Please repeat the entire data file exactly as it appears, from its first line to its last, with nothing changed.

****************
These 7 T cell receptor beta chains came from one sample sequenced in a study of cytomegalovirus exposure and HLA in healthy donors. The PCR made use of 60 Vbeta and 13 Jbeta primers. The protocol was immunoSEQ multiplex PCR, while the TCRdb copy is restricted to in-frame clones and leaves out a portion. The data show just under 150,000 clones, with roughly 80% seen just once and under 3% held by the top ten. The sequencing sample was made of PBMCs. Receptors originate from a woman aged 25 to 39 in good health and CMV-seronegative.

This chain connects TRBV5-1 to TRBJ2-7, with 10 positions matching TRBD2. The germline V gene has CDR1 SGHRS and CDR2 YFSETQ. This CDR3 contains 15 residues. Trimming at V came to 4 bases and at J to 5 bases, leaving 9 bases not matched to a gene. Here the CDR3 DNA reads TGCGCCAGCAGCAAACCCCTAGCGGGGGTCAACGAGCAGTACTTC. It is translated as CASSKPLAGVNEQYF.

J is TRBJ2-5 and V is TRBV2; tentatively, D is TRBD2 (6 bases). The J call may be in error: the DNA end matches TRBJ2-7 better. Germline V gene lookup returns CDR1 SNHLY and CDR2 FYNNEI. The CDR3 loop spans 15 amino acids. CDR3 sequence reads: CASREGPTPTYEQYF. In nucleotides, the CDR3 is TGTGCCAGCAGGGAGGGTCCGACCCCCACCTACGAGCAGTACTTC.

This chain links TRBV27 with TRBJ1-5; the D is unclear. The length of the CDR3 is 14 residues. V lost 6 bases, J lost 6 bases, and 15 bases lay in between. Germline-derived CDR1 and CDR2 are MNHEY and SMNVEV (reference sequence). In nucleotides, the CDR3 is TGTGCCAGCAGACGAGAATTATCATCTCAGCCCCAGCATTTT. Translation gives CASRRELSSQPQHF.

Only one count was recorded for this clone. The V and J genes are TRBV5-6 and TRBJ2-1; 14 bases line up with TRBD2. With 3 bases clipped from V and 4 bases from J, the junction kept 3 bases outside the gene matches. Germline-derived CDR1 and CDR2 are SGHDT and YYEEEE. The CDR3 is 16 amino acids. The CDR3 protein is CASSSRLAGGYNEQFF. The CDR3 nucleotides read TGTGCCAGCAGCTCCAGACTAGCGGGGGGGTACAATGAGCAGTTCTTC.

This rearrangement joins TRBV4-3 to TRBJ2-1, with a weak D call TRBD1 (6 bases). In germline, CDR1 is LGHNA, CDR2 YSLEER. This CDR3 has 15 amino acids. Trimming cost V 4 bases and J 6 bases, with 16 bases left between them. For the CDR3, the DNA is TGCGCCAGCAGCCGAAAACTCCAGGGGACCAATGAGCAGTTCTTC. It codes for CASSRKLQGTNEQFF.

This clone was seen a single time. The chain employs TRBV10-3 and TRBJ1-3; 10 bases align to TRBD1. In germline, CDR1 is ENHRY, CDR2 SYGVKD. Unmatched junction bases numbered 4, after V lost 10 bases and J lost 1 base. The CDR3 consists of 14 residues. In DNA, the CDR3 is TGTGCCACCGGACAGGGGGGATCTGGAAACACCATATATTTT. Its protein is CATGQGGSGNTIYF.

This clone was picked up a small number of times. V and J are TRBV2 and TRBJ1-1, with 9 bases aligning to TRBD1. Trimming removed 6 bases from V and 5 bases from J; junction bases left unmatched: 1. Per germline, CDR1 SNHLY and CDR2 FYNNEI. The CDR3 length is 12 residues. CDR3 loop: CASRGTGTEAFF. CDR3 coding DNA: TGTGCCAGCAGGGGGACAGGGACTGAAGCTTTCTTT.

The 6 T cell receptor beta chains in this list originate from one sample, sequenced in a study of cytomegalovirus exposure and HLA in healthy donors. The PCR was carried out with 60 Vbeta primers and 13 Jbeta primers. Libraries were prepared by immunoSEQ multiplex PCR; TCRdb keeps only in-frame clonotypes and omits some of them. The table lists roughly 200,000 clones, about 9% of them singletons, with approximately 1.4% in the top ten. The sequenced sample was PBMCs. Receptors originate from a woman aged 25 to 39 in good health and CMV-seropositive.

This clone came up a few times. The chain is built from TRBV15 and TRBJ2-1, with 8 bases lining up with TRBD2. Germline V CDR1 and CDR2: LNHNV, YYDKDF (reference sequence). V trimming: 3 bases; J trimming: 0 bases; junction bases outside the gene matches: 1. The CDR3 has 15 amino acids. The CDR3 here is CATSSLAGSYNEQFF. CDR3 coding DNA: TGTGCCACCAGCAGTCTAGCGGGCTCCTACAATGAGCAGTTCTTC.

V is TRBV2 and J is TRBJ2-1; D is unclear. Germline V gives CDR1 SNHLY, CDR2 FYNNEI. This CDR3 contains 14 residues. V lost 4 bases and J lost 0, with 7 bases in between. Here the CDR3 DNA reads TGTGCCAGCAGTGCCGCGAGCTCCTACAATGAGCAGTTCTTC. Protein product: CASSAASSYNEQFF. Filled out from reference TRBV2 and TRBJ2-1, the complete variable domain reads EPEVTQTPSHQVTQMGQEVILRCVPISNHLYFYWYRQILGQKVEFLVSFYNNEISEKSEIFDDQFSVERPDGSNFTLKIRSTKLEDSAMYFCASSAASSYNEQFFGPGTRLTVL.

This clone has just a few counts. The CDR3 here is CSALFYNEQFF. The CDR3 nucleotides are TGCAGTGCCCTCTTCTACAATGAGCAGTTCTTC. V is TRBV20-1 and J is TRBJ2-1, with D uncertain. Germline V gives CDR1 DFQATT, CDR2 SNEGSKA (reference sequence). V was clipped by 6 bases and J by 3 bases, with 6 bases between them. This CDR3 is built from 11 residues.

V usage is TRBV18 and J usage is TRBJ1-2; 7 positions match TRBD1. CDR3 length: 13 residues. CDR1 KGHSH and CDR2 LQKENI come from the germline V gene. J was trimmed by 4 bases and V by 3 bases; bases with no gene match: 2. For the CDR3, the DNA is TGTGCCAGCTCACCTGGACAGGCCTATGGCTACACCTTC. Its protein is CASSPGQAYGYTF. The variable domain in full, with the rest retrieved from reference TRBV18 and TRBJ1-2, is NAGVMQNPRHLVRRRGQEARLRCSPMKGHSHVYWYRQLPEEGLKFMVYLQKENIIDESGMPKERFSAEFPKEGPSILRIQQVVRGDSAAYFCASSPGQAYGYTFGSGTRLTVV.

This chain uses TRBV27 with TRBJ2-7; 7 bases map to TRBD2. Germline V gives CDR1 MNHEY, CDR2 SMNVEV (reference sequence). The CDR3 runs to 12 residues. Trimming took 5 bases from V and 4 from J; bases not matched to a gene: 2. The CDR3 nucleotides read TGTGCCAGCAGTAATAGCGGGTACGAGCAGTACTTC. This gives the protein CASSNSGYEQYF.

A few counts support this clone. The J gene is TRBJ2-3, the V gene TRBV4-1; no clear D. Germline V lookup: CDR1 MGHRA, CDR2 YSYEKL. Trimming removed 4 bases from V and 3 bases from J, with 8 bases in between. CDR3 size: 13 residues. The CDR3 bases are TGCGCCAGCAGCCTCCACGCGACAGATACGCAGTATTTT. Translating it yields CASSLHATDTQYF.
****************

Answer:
These 7 T cell receptor beta chains came from one sample sequenced in a study of cytomegalovirus exposure and HLA in healthy donors. The PCR made use of 60 Vbeta and 13 Jbeta primers. The protocol was immunoSEQ multiplex PCR, while the TCRdb copy is restricted to in-frame clones and leaves out a portion. The data show just under 150,000 clones, with roughly 80% seen just once and under 3% held by the top ten. The sequencing sample was made of PBMCs. Receptors originate from a woman aged 25 to 39 in good health and CMV-seronegative.

This chain connects TRBV5-1 to TRBJ2-7, with 10 positions matching TRBD2. The germline V gene has CDR1 SGHRS and CDR2 YFSETQ. This CDR3 contains 15 residues. Trimming at V came to 4 bases and at J to 5 bases, leaving 9 bases not matched to a gene. Here the CDR3 DNA reads TGCGCCAGCAGCAAACCCCTAGCGGGGGTCAACGAGCAGTACTTC. It is translated as CASSKPLAGVNEQYF.

J is TRBJ2-5 and V is TRBV2; tentatively, D is TRBD2 (6 bases). The J call may be in error: the DNA end matches TRBJ2-7 better. Germline V gene lookup returns CDR1 SNHLY and CDR2 FYNNEI. The CDR3 loop spans 15 amino acids. CDR3 sequence reads: CASREGPTPTYEQYF. In nucleotides, the CDR3 is TGTGCCAGCAGGGAGGGTCCGACCCCCACCTACGAGCAGTACTTC.

This chain links TRBV27 with TRBJ1-5; the D is unclear. The length of the CDR3 is 14 residues. V lost 6 bases, J lost 6 bases, and 15 bases lay in between. Germline-derived CDR1 and CDR2 are MNHEY and SMNVEV (reference sequence). In nucleotides, the CDR3 is TGTGCCAGCAGACGAGAATTATCATCTCAGCCCCAGCATTTT. Translation gives CASRRELSSQPQHF.

Only one count was recorded for this clone. The V and J genes are TRBV5-6 and TRBJ2-1; 14 bases line up with TRBD2. With 3 bases clipped from V and 4 bases from J, the junction kept 3 bases outside the gene matches. Germline-derived CDR1 and CDR2 are SGHDT and YYEEEE. The CDR3 is 16 amino acids. The CDR3 protein is CASSSRLAGGYNEQFF. The CDR3 nucleotides read TGTGCCAGCAGCTCCAGACTAGCGGGGGGGTACAATGAGCAGTTCTTC.

This rearrangement joins TRBV4-3 to TRBJ2-1, with a weak D call TRBD1 (6 bases). In germline, CDR1 is LGHNA, CDR2 YSLEER. This CDR3 has 15 amino acids. Trimming cost V 4 bases and J 6 bases, with 16 bases left between them. For the CDR3, the DNA is TGCGCCAGCAGCCGAAAACTCCAGGGGACCAATGAGCAGTTCTTC. It codes for CASSRKLQGTNEQFF.

This clone was seen a single time. The chain employs TRBV10-3 and TRBJ1-3; 10 bases align to TRBD1. In germline, CDR1 is ENHRY, CDR2 SYGVKD. Unmatched junction bases numbered 4, after V lost 10 bases and J lost 1 base. The CDR3 consists of 14 residues. In DNA, the CDR3 is TGTGCCACCGGACAGGGGGGATCTGGAAACACCATATATTTT. Its protein is CATGQGGSGNTIYF.

This clone was picked up a small number of times. V and J are TRBV2 and TRBJ1-1, with 9 bases aligning to TRBD1. Trimming removed 6 bases from V and 5 bases from J; junction bases left unmatched: 1. Per germline, CDR1 SNHLY and CDR2 FYNNEI. The CDR3 length is 12 residues. CDR3 loop: CASRGTGTEAFF. CDR3 coding DNA: TGTGCCAGCAGGGGGACAGGGACTGAAGCTTTCTTT.

The 6 T cell receptor beta chains in this list originate from one sample, sequenced in a study of cytomegalovirus exposure and HLA in healthy donors. The PCR was carried out with 60 Vbeta primers and 13 Jbeta primers. Libraries were prepared by immunoSEQ multiplex PCR; TCRdb keeps only in-frame clonotypes and omits some of them. The table lists roughly 200,000 clones, about 9% of them singletons, with approximately 1.4% in the top ten. The sequenced sample was PBMCs. Receptors originate from a woman aged 25 to 39 in good health and CMV-seropositive.

This clone came up a few times. The chain is built from TRBV15 and TRBJ2-1, with 8 bases lining up with TRBD2. Germline V CDR1 and CDR2: LNHNV, YYDKDF (reference sequence). V trimming: 3 bases; J trimming: 0 bases; junction bases outside the gene matches: 1. The CDR3 has 15 amino acids. The CDR3 here is CATSSLAGSYNEQFF. CDR3 coding DNA: TGTGCCACCAGCAGTCTAGCGGGCTCCTACAATGAGCAGTTCTTC.

V is TRBV2 and J is TRBJ2-1; D is unclear. Germline V gives CDR1 SNHLY, CDR2 FYNNEI. This CDR3 contains 14 residues. V lost 4 bases and J lost 0, with 7 bases in between. Here the CDR3 DNA reads TGTGCCAGCAGTGCCGCGAGCTCCTACAATGAGCAGTTCTTC. Protein product: CASSAASSYNEQFF. Filled out from reference TRBV2 and TRBJ2-1, the complete variable domain reads EPEVTQTPSHQVTQMGQEVILRCVPISNHLYFYWYRQILGQKVEFLVSFYNNEISEKSEIFDDQFSVERPDGSNFTLKIRSTKLEDSAMYFCASSAASSYNEQFFGPGTRLTVL.

This clone has just a few counts. The CDR3 here is CSALFYNEQFF. The CDR3 nucleotides are TGCAGTGCCCTCTTCTACAATGAGCAGTTCTTC. V is TRBV20-1 and J is TRBJ2-1, with D uncertain. Germline V gives CDR1 DFQATT, CDR2 SNEGSKA (reference sequence). V was clipped by 6 bases and J by 3 bases, with 6 bases between them. This CDR3 is built from 11 residues.

V usage is TRBV18 and J usage is TRBJ1-2; 7 positions match TRBD1. CDR3 length: 13 residues. CDR1 KGHSH and CDR2 LQKENI come from the germline V gene. J was trimmed by 4 bases and V by 3 bases; bases with no gene match: 2. For the CDR3, the DNA is TGTGCCAGCTCACCTGGACAGGCCTATGGCTACACCTTC. Its protein is CASSPGQAYGYTF. The variable domain in full, with the rest retrieved from reference TRBV18 and TRBJ1-2, is NAGVMQNPRHLVRRRGQEARLRCSPMKGHSHVYWYRQLPEEGLKFMVYLQKENIIDESGMPKERFSAEFPKEGPSILRIQQVVRGDSAAYFCASSPGQAYGYTFGSGTRLTVV.

This chain uses TRBV27 with TRBJ2-7; 7 bases map to TRBD2. Germline V gives CDR1 MNHEY, CDR2 SMNVEV (reference sequence). The CDR3 runs to 12 residues. Trimming took 5 bases from V and 4 from J; bases not matched to a gene: 2. The CDR3 nucleotides read TGTGCCAGCAGTAATAGCGGGTACGAGCAGTACTTC. This gives the protein CASSNSGYEQYF.

A few counts support this clone. The J gene is TRBJ2-3, the V gene TRBV4-1; no clear D. Germline V lookup: CDR1 MGHRA, CDR2 YSYEKL. Trimming removed 4 bases from V and 3 bases from J, with 8 bases in between. CDR3 size: 13 residues. The CDR3 bases are TGCGCCAGCAGCCTCCACGCGACAGATACGCAGTATTTT. Translating it yields CASSLHATDTQYF.